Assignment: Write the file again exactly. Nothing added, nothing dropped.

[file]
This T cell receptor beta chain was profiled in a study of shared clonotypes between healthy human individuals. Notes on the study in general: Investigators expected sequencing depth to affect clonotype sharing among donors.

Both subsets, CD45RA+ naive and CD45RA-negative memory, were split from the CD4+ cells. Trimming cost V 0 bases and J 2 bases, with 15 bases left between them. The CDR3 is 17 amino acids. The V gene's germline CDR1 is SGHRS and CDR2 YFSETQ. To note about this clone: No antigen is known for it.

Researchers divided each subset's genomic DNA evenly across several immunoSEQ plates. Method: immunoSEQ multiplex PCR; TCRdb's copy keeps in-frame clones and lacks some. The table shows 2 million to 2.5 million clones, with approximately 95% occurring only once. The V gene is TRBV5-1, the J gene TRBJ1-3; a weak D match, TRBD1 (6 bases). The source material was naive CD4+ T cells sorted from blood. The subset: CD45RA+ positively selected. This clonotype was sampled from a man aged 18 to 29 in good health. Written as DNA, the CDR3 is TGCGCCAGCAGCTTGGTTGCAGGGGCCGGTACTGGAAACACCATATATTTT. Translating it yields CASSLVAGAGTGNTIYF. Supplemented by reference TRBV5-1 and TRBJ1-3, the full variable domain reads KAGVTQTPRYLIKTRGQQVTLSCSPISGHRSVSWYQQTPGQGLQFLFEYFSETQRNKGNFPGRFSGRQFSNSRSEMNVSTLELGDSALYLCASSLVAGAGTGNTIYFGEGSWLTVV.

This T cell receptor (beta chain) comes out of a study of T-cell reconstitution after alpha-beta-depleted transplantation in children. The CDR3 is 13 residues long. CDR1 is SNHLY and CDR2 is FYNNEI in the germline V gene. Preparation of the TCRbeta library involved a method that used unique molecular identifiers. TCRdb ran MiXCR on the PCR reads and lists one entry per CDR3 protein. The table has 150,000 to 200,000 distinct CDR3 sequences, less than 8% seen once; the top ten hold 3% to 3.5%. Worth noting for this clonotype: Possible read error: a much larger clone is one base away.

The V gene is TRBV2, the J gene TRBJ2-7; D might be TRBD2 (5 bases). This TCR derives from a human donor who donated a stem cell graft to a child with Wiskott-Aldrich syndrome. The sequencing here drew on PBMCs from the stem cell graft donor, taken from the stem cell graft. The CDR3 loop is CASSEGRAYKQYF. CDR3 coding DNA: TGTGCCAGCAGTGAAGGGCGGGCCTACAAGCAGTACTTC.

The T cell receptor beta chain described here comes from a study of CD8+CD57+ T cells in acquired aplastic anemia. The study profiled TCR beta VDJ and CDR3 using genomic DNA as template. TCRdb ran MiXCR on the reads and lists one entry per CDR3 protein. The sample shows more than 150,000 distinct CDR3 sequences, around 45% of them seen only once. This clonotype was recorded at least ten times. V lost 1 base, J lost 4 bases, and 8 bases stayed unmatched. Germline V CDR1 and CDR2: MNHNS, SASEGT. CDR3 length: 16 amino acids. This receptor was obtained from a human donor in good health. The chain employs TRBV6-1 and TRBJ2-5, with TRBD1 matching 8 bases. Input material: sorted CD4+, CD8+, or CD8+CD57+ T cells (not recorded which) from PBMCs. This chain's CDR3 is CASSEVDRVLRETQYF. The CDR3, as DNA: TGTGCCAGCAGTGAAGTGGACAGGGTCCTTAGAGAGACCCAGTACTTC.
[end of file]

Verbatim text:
This T cell receptor beta chain was profiled in a study of shared clonotypes between healthy human individuals. Notes on the study in general: Investigators expected sequencing depth to affect clonotype sharing among donors.

Both subsets, CD45RA+ naive and CD45RA-negative memory, were split from the CD4+ cells. Trimming cost V 0 bases and J 2 bases, with 15 bases left between them. The CDR3 is 17 amino acids. The V gene's germline CDR1 is SGHRS and CDR2 YFSETQ. To note about this clone: No antigen is known for it.

Researchers divided each subset's genomic DNA evenly across several immunoSEQ plates. Method: immunoSEQ multiplex PCR; TCRdb's copy keeps in-frame clones and lacks some. The table shows 2 million to 2.5 million clones, with approximately 95% occurring only once. The V gene is TRBV5-1, the J gene TRBJ1-3; a weak D match, TRBD1 (6 bases). The source material was naive CD4+ T cells sorted from blood. The subset: CD45RA+ positively selected. This clonotype was sampled from a man aged 18 to 29 in good health. Written as DNA, the CDR3 is TGCGCCAGCAGCTTGGTTGCAGGGGCCGGTACTGGAAACACCATATATTTT. Translating it yields CASSLVAGAGTGNTIYF. Supplemented by reference TRBV5-1 and TRBJ1-3, the full variable domain reads KAGVTQTPRYLIKTRGQQVTLSCSPISGHRSVSWYQQTPGQGLQFLFEYFSETQRNKGNFPGRFSGRQFSNSRSEMNVSTLELGDSALYLCASSLVAGAGTGNTIYFGEGSWLTVV.

This T cell receptor (beta chain) comes out of a study of T-cell reconstitution after alpha-beta-depleted transplantation in children. The CDR3 is 13 residues long. CDR1 is SNHLY and CDR2 is FYNNEI in the germline V gene. Preparation of the TCRbeta library involved a method that used unique molecular identifiers. TCRdb ran MiXCR on the PCR reads and lists one entry per CDR3 protein. The table has 150,000 to 200,000 distinct CDR3 sequences, less than 8% seen once; the top ten hold 3% to 3.5%. Worth noting for this clonotype: Possible read error: a much larger clone is one base away.

The V gene is TRBV2, the J gene TRBJ2-7; D might be TRBD2 (5 bases). This TCR derives from a human donor who donated a stem cell graft to a child with Wiskott-Aldrich syndrome. The sequencing here drew on PBMCs from the stem cell graft donor, taken from the stem cell graft. The CDR3 loop is CASSEGRAYKQYF. CDR3 coding DNA: TGTGCCAGCAGTGAAGGGCGGGCCTACAAGCAGTACTTC.

The T cell receptor beta chain described here comes from a study of CD8+CD57+ T cells in acquired aplastic anemia. The study profiled TCR beta VDJ and CDR3 using genomic DNA as template. TCRdb ran MiXCR on the reads and lists one entry per CDR3 protein. The sample shows more than 150,000 distinct CDR3 sequences, around 45% of them seen only once. This clonotype was recorded at least ten times. V lost 1 base, J lost 4 bases, and 8 bases stayed unmatched. Germline V CDR1 and CDR2: MNHNS, SASEGT. CDR3 length: 16 amino acids. This receptor was obtained from a human donor in good health. The chain employs TRBV6-1 and TRBJ2-5, with TRBD1 matching 8 bases. Input material: sorted CD4+, CD8+, or CD8+CD57+ T cells (not recorded which) from PBMCs. This chain's CDR3 is CASSEVDRVLRETQYF. The CDR3, as DNA: TGTGCCAGCAGTGAAGTGGACAGGGTCCTTAGAGAGACCCAGTACTTC.